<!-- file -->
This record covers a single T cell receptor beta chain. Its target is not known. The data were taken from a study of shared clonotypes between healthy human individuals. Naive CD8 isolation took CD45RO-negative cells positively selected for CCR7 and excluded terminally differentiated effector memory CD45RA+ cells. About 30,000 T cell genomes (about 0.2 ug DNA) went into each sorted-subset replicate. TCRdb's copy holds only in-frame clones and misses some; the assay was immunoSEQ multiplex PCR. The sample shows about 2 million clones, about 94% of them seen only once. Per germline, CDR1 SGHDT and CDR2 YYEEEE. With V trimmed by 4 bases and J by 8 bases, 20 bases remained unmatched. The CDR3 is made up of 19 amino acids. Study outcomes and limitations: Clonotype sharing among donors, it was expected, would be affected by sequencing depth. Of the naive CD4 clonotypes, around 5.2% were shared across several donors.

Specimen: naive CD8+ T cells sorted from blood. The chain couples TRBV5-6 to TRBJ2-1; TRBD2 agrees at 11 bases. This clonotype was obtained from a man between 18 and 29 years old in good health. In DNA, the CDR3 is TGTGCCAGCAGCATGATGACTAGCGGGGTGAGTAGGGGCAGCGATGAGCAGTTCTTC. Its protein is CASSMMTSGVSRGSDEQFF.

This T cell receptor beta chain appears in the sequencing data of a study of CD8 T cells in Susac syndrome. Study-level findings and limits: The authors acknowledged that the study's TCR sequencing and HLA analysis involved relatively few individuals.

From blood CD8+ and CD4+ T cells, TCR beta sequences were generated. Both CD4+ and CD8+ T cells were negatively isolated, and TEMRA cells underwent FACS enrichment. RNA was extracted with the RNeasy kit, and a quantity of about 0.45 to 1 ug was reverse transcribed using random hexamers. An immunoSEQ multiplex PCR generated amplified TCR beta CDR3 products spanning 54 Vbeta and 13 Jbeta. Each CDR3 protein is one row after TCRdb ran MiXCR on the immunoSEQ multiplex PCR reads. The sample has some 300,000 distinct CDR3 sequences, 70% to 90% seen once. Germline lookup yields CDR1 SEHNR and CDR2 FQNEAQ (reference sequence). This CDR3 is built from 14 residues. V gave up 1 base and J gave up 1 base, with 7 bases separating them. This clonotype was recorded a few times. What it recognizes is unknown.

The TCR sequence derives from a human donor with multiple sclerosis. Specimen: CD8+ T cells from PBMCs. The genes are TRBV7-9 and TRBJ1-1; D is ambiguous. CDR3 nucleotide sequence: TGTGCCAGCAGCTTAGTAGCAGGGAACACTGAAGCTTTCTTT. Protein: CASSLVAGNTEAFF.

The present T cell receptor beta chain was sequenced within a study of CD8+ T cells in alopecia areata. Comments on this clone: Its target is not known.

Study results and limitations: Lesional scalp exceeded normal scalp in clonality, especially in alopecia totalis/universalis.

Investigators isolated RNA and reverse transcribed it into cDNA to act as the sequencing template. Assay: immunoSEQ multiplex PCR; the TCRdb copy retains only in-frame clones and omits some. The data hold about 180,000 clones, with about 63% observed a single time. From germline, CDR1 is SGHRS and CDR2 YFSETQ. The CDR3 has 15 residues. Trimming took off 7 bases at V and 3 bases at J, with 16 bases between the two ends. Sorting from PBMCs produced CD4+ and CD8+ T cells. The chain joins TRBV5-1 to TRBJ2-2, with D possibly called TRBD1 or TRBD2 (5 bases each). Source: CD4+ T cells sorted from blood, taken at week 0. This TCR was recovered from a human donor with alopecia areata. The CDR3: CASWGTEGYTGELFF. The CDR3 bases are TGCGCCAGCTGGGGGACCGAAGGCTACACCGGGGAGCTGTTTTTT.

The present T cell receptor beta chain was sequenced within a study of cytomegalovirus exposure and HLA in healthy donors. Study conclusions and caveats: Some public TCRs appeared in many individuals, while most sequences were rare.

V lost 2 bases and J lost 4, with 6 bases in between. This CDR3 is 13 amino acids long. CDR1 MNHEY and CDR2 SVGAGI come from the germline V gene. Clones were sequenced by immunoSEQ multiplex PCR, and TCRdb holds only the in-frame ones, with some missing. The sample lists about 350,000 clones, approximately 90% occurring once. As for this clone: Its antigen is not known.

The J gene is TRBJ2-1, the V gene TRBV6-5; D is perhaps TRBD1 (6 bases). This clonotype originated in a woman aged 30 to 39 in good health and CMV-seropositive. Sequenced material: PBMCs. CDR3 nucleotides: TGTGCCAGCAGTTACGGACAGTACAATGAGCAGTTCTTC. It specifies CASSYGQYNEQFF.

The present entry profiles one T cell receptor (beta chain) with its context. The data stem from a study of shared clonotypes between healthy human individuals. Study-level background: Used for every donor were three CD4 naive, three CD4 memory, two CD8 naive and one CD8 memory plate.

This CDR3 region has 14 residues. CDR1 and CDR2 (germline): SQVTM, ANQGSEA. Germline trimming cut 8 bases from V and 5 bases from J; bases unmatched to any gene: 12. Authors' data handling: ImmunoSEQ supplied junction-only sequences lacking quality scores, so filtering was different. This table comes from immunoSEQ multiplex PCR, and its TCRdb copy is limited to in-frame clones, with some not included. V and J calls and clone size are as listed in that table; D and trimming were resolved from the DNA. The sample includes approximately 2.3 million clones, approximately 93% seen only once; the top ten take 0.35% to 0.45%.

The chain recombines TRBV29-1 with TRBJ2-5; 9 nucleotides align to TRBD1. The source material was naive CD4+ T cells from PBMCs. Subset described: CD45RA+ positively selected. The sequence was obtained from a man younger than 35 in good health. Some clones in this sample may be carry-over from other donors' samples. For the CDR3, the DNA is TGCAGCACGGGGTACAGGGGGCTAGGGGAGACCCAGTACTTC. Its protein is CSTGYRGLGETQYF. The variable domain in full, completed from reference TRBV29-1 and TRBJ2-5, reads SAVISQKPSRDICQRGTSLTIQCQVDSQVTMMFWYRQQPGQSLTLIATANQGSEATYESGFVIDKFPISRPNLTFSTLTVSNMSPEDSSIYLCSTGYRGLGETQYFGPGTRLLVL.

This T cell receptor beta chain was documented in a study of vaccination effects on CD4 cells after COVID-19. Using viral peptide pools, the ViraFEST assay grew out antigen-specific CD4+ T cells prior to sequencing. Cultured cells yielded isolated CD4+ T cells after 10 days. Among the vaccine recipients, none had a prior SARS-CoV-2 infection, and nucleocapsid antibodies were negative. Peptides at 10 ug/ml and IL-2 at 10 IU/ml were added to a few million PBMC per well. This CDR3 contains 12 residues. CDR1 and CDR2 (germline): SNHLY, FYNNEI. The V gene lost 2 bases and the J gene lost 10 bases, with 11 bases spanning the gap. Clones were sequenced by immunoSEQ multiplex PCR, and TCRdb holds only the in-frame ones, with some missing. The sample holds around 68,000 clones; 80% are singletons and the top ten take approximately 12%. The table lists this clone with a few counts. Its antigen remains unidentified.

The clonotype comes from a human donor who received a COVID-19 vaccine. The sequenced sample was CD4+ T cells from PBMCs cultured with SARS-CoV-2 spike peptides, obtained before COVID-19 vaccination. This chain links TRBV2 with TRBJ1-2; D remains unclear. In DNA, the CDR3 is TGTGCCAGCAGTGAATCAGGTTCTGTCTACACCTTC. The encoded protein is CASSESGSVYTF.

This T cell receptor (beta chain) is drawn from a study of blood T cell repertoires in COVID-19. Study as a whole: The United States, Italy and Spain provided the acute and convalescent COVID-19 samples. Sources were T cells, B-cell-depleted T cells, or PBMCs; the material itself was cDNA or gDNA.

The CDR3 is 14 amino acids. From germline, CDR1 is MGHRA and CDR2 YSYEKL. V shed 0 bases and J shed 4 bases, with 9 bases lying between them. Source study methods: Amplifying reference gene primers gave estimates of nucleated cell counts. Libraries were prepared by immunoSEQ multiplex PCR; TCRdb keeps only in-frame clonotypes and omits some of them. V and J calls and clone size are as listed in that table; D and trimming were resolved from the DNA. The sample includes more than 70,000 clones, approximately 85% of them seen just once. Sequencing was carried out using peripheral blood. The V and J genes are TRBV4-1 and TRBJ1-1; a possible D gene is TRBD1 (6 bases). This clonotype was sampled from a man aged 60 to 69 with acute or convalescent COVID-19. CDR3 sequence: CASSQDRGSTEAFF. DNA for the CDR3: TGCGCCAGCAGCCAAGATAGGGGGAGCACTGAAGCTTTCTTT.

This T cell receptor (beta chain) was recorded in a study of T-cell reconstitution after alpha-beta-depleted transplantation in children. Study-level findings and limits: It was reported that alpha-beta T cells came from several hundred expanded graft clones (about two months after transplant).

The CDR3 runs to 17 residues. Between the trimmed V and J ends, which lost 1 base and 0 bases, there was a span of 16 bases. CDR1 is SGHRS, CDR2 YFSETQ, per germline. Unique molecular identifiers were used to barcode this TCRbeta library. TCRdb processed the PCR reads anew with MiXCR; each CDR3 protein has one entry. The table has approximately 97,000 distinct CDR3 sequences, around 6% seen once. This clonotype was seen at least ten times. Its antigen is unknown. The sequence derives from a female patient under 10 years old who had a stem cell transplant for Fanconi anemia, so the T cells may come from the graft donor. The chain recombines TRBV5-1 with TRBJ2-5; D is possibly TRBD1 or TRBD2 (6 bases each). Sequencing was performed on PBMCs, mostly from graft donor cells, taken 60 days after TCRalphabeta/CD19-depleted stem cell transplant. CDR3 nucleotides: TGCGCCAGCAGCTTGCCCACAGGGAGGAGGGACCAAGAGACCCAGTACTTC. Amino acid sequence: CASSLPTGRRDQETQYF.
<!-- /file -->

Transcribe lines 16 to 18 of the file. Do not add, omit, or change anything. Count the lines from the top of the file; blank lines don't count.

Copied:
The clonotype comes from a human donor who received a COVID-19 vaccine. The sequenced sample was CD4+ T cells from PBMCs cultured with SARS-CoV-2 spike peptides, obtained before COVID-19 vaccination. This chain links TRBV2 with TRBJ1-2; D remains unclear. In DNA, the CDR3 is TGTGCCAGCAGTGAATCAGGTTCTGTCTACACCTTC. The encoded protein is CASSESGSVYTF.

This T cell receptor (beta chain) is drawn from a study of blood T cell repertoires in COVID-19. Study as a whole: The United States, Italy and Spain provided the acute and convalescent COVID-19 samples. Sources were T cells, B-cell-depleted T cells, or PBMCs; the material itself was cDNA or gDNA.

The CDR3 is 14 amino acids. From germline, CDR1 is MGHRA and CDR2 YSYEKL. V shed 0 bases and J shed 4 bases, with 9 bases lying between them. Source study methods: Amplifying reference gene primers gave estimates of nucleated cell counts. Libraries were prepared by immunoSEQ multiplex PCR; TCRdb keeps only in-frame clonotypes and omits some of them. V and J calls and clone size are as listed in that table; D and trimming were resolved from the DNA. The sample includes more than 70,000 clones, approximately 85% of them seen just once. Sequencing was carried out using peripheral blood. The V and J genes are TRBV4-1 and TRBJ1-1; a possible D gene is TRBD1 (6 bases). This clonotype was sampled from a man aged 60 to 69 with acute or convalescent COVID-19. CDR3 sequence: CASSQDRGSTEAFF. DNA for the CDR3: TGCGCCAGCAGCCAAGATAGGGGGAGCACTGAAGCTTTCTTT.